Unlike other products or services, the motto "The customer is king" may not apply to land deals. Often, investors will be more successful if they treat the seller as a king. Many sellers want to deal only with buyers they like. A better strategy is to be courteous, humble and patient. You will be king only once you have bought the land at an appropriate price.
After you have bought a plot, you should resist your maverick instinct of flipping it or selling the asset shortly after the purchase.
He said an investor must be prepared to hold the land free of financial constraints from 5-10 years. If possible, for undeveloped land you should not borrow to buy it, whereas for residential property such as land with a house that can potentially generate some rental yields, the investor may seek a little leverage with long-term financing provided he is confident of his future ability to repay the loan.
My Piya suggested that to obtain information on what is on the market, investors should let real estate agents in the area propose plots of various sizes, even if some of them may be over their budgets, as they can get important market price information.
Interestingly, nice plots can be discovered on the internet, posted directly by the seller or people in the area such as street vendors, motorcycle taxi drivers or hair salon owners among whom a great deal of news or gossip is swapped.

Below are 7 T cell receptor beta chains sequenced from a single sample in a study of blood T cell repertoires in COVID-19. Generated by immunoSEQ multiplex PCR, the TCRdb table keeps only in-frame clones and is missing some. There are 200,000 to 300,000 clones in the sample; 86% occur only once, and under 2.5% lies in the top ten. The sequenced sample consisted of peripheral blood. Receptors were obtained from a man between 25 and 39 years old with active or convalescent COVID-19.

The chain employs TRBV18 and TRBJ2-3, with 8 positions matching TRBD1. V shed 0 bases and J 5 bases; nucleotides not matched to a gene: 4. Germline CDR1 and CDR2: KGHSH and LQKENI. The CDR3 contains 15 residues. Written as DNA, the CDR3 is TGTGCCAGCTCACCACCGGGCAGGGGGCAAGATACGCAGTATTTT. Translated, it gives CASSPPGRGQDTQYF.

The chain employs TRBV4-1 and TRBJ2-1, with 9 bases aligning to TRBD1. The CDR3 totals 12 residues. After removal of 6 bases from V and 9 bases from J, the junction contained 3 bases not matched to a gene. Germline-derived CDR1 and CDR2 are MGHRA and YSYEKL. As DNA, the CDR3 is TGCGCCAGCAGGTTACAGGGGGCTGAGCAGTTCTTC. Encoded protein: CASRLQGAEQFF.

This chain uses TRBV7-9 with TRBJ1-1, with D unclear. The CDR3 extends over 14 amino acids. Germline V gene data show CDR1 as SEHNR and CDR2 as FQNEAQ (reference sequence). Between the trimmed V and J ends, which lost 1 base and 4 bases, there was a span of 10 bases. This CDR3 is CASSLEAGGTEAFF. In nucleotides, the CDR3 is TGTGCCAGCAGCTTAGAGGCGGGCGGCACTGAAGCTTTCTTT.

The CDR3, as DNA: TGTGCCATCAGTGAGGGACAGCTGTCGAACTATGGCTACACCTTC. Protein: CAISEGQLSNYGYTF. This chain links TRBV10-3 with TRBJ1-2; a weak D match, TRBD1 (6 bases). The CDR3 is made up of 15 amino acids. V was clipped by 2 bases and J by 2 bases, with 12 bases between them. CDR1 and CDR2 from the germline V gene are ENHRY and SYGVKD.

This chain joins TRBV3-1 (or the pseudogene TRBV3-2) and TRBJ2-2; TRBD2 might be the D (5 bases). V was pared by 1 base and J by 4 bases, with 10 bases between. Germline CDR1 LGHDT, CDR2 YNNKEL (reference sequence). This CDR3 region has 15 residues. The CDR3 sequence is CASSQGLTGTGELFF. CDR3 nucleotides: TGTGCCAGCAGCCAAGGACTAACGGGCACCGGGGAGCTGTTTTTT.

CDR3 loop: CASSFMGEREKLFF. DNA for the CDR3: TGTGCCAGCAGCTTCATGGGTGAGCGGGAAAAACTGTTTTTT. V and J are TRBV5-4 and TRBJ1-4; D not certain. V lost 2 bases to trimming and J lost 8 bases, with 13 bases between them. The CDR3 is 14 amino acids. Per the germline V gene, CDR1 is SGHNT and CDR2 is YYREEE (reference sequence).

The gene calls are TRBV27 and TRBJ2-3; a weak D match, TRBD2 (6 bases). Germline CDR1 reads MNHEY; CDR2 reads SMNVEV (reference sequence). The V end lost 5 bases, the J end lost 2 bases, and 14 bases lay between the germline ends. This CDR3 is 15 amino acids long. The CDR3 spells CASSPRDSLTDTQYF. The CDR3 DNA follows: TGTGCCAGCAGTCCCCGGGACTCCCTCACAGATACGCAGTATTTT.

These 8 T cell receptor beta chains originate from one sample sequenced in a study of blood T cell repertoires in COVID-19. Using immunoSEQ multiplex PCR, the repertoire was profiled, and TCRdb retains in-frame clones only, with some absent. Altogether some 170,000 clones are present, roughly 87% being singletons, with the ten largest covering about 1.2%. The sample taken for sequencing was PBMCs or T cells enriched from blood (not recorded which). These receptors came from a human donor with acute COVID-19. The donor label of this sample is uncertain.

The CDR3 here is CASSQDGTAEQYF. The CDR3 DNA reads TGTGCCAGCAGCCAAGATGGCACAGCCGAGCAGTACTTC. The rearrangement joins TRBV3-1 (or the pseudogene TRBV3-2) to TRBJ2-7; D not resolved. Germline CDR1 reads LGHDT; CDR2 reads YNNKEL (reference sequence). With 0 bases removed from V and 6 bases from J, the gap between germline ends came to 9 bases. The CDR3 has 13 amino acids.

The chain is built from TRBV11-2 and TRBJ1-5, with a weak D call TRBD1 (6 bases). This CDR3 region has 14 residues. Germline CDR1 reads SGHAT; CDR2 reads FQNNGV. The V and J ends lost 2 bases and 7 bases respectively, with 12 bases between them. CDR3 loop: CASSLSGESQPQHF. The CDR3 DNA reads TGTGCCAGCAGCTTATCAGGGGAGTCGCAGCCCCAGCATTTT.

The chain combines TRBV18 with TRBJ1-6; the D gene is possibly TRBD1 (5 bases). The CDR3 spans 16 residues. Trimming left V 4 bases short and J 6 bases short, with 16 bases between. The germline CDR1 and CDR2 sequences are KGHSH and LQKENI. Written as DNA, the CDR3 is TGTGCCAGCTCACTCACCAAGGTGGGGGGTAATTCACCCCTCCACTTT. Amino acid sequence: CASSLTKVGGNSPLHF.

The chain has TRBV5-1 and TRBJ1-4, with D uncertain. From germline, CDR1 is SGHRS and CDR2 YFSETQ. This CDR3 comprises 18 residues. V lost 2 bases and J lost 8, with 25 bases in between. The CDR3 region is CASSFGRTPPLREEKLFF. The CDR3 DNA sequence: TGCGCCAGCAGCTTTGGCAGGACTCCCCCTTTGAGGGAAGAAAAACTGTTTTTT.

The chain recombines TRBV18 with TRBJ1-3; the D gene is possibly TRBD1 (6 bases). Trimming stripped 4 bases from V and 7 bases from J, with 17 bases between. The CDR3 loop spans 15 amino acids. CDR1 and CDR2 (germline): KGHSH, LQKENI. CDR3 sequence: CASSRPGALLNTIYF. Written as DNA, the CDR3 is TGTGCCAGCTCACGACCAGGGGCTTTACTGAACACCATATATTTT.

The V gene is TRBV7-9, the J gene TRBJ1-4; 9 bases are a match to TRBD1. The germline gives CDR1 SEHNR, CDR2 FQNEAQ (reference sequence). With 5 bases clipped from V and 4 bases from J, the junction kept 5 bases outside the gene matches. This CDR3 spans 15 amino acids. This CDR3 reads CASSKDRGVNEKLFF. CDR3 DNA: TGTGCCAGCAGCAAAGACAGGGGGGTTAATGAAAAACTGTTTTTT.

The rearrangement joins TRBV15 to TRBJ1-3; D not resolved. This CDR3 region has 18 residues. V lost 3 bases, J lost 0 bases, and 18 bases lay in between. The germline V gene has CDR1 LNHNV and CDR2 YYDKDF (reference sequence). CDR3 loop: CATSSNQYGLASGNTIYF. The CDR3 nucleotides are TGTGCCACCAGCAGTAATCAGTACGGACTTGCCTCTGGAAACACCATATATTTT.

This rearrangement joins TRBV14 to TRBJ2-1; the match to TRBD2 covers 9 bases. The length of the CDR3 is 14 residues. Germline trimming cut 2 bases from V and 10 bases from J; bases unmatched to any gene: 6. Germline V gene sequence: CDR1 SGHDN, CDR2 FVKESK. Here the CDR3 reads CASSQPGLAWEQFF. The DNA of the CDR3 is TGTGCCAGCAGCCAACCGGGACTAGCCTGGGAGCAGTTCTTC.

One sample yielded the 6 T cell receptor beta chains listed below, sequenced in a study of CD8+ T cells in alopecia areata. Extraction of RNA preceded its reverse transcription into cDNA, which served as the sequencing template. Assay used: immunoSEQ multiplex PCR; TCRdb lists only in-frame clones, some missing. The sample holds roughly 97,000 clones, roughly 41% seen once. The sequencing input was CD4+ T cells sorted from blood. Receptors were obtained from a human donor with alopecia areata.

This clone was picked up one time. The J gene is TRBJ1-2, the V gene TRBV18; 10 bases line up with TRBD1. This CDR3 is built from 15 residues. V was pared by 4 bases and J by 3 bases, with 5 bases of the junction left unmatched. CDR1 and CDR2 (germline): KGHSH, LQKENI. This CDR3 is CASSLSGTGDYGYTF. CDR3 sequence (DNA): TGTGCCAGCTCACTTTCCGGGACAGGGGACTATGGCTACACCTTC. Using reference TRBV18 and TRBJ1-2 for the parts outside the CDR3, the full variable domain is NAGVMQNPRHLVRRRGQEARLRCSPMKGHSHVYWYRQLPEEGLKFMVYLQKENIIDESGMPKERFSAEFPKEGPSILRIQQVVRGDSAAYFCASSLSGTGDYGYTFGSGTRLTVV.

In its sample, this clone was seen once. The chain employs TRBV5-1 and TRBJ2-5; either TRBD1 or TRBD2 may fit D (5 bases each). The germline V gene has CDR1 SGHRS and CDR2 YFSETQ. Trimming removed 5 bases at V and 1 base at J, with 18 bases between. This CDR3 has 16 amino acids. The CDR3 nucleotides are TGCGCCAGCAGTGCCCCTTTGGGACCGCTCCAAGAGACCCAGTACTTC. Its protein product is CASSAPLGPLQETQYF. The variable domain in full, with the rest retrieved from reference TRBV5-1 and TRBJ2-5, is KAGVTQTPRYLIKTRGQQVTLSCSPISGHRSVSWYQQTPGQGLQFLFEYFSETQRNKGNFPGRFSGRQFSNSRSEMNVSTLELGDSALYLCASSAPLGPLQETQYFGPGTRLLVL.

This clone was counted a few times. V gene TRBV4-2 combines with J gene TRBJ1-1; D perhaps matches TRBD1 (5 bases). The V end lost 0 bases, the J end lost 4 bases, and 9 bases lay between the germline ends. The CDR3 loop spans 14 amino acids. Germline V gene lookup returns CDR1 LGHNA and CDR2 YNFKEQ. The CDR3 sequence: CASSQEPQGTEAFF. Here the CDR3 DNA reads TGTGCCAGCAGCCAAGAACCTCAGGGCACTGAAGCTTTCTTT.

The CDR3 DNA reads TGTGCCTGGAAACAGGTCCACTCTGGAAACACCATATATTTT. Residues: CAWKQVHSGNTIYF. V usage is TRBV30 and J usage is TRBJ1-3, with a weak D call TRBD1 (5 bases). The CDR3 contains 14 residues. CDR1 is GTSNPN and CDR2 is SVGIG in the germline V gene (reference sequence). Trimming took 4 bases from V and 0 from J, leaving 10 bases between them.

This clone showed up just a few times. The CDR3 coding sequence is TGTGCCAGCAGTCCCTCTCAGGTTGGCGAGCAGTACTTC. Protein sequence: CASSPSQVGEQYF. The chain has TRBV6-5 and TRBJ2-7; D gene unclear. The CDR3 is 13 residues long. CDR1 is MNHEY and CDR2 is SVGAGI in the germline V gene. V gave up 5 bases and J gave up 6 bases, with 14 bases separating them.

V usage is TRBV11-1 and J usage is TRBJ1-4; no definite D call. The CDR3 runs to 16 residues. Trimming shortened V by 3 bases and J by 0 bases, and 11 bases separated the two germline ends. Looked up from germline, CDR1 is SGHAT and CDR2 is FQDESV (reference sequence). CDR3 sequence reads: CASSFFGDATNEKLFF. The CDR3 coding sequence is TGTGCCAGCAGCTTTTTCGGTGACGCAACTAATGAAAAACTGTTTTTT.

"Generally, you can tell a plot may not be a great deal after all if there are 10 real estate agents involved, especially if its up for sale for more than six months and there are sale signs all over the place. These are the telltale signs of overpricing," he said.
His suggestion for new buyers is to focus on residential properties in medium- and high-density areas, most likely suburban Bangkok.
"I personally wouldn't make a career out of buying and selling land, but for those with surplus cash, I would recommend that land be added as a long-term investment in their asset mix. Sometimes, it can turn out to be a very short-term investment if one has good market information and a savvy purchasing strategy," said Mr Piya.
"My final piece of advice: be patient. If it doesn't feel right, then perhaps it isn't, and you should back out right away. Sometimes, you have to wait more than a year to get your dream plot, but it will be worth the wait."
About the author
- Writer: Darana Chudasri
Position: Business Reporter